I've been working on a presentation about book proposals all weekend (which you should go to next Thursday, if you are lucky enough to live in Colorado Springs) and it has me once again thinking about concise and precise language.
All too often I've read the first page of a book proposal only to realize I have no idea what the subject of the book will be. This makes me stop reading. I know you want to think this is not true, but I'm actually being a little soft about it.... Editors and editorial assistants simply have too much to read and you are officially wasting their time with your beautifully crafted but long-winded description of what your book will not be about, or what inspired you to write it, or the setting...
What you really need is the written equivalent of the elevator speech--your proposal should briefly and quickly tell a reader what your book is about, preferably within the first paragraph. As one of the acquisition editors I consulted puts it:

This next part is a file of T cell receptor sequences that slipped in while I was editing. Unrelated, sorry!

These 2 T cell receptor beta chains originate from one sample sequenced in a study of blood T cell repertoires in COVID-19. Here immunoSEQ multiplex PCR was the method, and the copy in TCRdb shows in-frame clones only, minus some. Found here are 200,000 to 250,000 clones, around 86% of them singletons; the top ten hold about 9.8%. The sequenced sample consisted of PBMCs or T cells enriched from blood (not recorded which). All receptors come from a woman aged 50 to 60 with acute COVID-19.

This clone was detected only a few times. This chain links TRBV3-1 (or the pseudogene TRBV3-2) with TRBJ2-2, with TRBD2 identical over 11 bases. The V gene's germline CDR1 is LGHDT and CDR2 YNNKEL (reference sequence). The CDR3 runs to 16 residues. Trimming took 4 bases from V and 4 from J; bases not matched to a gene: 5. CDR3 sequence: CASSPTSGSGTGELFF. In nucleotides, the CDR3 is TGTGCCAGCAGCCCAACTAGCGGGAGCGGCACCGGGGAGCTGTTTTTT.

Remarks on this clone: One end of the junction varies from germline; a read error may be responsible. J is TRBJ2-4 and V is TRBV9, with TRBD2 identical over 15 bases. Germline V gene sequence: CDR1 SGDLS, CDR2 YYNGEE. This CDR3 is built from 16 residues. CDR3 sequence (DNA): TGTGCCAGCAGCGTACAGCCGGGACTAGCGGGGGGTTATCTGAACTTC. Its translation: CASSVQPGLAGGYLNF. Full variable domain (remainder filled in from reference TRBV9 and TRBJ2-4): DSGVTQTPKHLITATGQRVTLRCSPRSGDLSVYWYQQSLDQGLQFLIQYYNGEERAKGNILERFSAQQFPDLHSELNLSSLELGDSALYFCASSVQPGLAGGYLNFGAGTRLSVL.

"Even if [authors] plan to take a more literary approach in the manuscript itself, a proposal should tell me -- in as straightforward and honest a fashion as possible -- what the thing is about, ideally in an introductory couple of sentences.”
Of course you still want to write well, convey a bit of yourself, and offer a hint of what a reader will find in the full manuscript. It's a tall order, I know, but you can do it. I have faith in you. And just imagine you happen to be in the elevator with Michael Chabon at the next AWP...wouldn't you love to tell him all about your book before he can escape? So, finally (why are my entries about brevity are always so very long?), here's your Monday morning writing exercise:
Without using any existing language from your manuscript, describe your book's subject in no more than three sentences. If you feel overly ambitious, craft a paragraph around these three sentences. And since I'm in a book proposal state of mind, if you post them in the comments, I'll ruthlessly offer my assessment of them.